Room for Both Jobs and Caribou in Canada’s Forests: New Report
June 17, 2019
Three-province study highlights examples of how and where resource extraction and caribou habitat protection can go hand-in-hand
Caribou conservation and industrial activity aren’t always mutually exclusive, according to a report released today by the David Suzuki Foundation, Alberta Wilderness Association and Ontario Nature. The report, Room for Both: Realizing a future with sustainable economies and healthy caribou populations, synthesizes three studies focused on boreal caribou in British Columbia, Alberta and Ontario.
Coming at a time when much of the discourse surrounding caribou recovery initiatives is deeply polarized, the report aims to reset the stage for conversations and decision-making about caribou conservation. It highlights examples of where there is room for both caribou conservation and industrial resource extraction activity and calls for a more level, science-based discourse, better economic models and recognition of the potential employment value of forest restoration.
Boreal caribou are threatened with extinction from coast to coast to coast, their populations continuing to decline since the federal Species at Risk Act was introduced in 2002. The 2012 federal boreal caribou recovery strategy directed provinces and territories to manage caribou range disturbances to ensure that caribou have at least a 60 per cent probability of persistence (by maintaining or restoring caribou ranges to a minimum of 65 per cent undisturbed habitat).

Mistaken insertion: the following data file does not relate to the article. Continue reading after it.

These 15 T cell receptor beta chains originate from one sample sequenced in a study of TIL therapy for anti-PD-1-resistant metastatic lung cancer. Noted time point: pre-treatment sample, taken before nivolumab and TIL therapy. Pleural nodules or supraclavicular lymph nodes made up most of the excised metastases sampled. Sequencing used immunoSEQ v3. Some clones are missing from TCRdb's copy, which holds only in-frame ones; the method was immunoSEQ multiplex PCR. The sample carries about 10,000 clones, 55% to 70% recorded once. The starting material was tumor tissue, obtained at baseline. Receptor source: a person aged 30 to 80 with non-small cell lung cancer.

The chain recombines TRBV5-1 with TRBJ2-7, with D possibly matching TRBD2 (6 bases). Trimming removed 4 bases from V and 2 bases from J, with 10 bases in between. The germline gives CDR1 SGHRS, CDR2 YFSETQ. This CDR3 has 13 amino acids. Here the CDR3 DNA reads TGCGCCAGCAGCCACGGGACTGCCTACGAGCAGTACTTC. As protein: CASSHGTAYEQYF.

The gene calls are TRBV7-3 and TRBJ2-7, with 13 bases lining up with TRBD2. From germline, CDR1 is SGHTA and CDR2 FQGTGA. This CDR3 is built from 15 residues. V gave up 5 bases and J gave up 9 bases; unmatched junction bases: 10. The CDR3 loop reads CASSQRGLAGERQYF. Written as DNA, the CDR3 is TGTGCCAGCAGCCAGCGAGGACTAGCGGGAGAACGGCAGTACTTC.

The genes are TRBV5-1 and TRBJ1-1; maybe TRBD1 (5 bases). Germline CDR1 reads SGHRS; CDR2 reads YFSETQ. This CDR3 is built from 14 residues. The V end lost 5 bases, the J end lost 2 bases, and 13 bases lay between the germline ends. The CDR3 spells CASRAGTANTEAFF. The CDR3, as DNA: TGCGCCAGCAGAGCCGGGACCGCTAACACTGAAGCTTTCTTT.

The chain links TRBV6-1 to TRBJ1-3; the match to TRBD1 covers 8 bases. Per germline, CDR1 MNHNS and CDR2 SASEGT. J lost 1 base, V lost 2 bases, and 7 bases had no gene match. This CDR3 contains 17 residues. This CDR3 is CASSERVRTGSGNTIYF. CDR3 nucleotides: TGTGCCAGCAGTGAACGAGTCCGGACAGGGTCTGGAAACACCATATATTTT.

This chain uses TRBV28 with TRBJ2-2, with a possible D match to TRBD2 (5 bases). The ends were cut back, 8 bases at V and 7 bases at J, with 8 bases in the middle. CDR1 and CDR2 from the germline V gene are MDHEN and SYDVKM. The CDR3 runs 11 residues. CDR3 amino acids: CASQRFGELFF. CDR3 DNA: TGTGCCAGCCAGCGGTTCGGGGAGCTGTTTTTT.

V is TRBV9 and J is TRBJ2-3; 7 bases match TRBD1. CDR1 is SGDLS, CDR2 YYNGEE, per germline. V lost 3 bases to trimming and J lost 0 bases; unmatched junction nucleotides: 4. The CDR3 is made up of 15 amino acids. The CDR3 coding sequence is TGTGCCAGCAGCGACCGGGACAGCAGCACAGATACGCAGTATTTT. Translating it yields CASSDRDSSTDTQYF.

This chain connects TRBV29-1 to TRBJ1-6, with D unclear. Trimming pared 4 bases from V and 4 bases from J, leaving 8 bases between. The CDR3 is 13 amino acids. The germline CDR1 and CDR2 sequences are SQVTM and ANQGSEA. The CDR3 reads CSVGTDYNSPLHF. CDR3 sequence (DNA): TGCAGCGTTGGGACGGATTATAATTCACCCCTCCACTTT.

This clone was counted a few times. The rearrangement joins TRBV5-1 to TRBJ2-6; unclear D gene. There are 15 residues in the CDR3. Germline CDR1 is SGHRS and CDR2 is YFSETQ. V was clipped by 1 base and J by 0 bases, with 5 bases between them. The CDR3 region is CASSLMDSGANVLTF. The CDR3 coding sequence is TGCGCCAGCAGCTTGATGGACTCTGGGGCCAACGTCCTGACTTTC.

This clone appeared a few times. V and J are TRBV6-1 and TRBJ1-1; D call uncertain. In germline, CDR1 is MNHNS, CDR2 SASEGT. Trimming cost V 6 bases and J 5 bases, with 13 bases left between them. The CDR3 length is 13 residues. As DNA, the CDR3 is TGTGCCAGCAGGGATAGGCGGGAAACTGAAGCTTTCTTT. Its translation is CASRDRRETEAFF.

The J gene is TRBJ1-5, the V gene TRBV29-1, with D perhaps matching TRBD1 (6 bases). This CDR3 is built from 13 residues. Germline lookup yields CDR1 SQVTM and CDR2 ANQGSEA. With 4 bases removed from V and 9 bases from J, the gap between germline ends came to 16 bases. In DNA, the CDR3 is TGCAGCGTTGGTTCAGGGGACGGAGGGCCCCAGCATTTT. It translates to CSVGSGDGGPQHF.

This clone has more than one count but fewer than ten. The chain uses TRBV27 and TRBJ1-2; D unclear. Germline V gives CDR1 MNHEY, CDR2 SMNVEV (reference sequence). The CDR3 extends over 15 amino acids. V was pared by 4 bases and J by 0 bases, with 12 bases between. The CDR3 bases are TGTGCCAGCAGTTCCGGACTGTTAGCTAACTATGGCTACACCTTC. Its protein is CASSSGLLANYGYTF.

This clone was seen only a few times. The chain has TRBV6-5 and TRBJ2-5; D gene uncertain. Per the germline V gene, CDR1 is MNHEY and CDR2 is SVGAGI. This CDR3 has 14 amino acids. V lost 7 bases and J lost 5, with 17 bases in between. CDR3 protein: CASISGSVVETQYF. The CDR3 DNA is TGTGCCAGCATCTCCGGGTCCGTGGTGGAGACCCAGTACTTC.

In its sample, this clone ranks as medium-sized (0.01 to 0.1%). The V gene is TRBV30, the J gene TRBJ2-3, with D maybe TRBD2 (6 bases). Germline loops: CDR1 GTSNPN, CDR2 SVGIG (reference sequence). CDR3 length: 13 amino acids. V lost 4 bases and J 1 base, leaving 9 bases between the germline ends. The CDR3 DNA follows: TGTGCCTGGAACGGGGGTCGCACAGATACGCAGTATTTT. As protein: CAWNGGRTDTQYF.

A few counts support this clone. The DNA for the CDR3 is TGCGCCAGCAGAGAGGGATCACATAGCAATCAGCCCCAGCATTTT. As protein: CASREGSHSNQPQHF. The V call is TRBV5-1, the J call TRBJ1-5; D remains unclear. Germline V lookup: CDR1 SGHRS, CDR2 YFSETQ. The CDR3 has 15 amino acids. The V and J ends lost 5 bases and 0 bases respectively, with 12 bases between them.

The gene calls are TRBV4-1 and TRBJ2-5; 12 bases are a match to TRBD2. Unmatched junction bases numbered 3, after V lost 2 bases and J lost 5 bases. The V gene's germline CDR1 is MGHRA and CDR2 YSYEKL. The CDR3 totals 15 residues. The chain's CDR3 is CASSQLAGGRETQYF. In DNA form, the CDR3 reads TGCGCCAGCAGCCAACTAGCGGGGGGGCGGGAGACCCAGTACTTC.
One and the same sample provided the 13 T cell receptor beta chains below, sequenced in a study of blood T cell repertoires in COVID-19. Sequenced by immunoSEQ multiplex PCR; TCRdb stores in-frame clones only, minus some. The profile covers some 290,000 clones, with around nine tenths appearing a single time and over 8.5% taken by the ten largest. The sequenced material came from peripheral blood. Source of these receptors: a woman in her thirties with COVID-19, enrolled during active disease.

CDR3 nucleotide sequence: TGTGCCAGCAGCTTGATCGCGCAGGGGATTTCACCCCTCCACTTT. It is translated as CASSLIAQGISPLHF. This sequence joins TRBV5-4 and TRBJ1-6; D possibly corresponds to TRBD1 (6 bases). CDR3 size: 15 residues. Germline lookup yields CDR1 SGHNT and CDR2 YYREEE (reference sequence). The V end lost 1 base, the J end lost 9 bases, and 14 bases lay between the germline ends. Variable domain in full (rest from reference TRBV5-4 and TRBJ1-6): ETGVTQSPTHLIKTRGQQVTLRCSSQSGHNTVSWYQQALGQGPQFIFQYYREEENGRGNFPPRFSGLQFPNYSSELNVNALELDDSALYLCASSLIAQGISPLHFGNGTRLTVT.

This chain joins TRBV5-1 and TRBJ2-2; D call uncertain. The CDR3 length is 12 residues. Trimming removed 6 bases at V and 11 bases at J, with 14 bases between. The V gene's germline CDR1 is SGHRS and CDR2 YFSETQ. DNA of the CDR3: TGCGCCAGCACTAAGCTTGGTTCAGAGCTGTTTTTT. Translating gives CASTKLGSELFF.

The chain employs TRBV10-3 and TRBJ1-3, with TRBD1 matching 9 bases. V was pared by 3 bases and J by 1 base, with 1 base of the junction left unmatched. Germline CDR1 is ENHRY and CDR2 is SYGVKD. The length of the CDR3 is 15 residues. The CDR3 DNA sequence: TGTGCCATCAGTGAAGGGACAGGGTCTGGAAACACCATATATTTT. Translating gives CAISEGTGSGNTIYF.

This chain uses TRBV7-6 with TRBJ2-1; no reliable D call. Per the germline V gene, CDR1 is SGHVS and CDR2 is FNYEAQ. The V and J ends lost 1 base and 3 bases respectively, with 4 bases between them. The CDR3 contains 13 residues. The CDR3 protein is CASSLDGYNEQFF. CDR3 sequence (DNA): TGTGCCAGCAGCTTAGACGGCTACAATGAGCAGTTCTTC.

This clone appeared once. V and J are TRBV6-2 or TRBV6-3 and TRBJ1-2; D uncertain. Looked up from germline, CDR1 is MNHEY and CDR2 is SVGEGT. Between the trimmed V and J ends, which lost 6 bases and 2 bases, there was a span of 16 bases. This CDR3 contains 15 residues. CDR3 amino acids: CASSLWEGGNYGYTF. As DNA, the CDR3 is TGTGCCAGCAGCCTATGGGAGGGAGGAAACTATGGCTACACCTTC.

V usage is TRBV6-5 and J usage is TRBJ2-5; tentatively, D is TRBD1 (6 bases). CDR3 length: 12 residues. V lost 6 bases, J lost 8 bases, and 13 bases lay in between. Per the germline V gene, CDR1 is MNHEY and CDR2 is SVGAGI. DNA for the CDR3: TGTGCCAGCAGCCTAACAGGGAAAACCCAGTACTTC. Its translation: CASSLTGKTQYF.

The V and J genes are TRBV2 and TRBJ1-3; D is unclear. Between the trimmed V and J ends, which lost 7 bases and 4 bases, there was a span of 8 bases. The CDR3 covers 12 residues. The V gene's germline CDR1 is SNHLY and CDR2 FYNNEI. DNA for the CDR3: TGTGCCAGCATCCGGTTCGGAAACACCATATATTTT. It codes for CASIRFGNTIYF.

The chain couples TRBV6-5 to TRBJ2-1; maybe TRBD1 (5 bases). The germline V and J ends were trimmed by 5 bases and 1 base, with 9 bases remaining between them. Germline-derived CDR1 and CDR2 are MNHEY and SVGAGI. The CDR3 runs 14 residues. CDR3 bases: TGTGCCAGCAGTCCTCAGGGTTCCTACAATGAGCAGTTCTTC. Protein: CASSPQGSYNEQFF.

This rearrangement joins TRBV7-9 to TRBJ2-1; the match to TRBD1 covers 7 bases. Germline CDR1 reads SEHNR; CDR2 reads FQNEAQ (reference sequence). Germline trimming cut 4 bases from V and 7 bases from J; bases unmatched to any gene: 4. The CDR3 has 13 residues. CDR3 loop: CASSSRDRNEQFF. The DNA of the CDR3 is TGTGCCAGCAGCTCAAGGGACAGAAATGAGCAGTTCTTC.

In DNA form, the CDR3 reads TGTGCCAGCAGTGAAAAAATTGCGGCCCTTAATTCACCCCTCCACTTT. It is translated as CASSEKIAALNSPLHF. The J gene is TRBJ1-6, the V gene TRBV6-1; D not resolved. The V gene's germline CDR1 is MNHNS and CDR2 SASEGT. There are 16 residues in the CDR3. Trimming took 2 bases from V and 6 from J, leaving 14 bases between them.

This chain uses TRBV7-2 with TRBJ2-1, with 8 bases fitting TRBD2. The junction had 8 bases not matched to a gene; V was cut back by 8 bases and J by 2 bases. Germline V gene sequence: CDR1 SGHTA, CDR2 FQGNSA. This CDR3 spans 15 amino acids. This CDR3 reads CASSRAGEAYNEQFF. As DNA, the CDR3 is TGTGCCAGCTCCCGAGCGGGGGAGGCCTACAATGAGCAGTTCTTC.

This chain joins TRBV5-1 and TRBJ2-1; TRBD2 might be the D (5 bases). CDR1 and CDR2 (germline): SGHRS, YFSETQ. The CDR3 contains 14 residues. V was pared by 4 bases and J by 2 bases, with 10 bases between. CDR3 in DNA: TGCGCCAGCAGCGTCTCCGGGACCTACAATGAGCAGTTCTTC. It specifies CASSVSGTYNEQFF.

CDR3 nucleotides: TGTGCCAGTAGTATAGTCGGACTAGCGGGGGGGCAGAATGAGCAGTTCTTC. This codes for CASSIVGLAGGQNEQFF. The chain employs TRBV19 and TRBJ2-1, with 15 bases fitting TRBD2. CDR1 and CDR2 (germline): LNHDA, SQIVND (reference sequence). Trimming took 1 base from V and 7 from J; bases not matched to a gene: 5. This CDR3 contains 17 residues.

To date, few examples of land-use planning have incorporated both economically viable timber harvest levels and effective caribou protection measures. The federal government has not yet used a safety net order (a tool within SARA) to protect the animals but is in the midst of a judicial review regarding its failure to do so.
“This work demonstrates that there are constructive solutions for communities, forests and wildlife,” said Carolyn Campbell of Alberta Wilderness Association. “If we start with the shared goals of caribou recovery and community economic activity, we can build optimized least-cost habitat solutions that work for caribou and communities.”
“I’ve been working to advance Caribou recovery for almost 20 years,” said Rachel Plotkin, boreal campaign manager at the David Suzuki foundation. “For me, it has never been about jobs versus the environment. Rather it has been about trying to ensure that limits are set within our management of industrial activities so that wildlife has the space it needs to survive and recover.”
The report also finds that effective caribou habitat restoration can help advance reconciliation with, and economic opportunities for, Indigenous Peoples in Canada.
For more information or to arrange an interview, please contact:
Carolyn Campbell, Alberta Wilderness Association, 403- 921-9519
The David Suzuki Foundation (davidsuzuki.org) is a leading Canadian environmental non-profit organization, collaborating with all people in Canada, including government and business, to conserve the environment and find solutions that will create a sustainable Canada through evidence-based research, public engagement and policy work. The Foundation operates in English and French, with offices in Vancouver, Toronto and Montreal.
Dedicated to the conservation of wilderness and the completion of a protected areas network, Alberta Wilderness Association is a voice for the environment. Since 1965, AWA has inspired communities to care for Alberta’s wild spaces through awareness and action.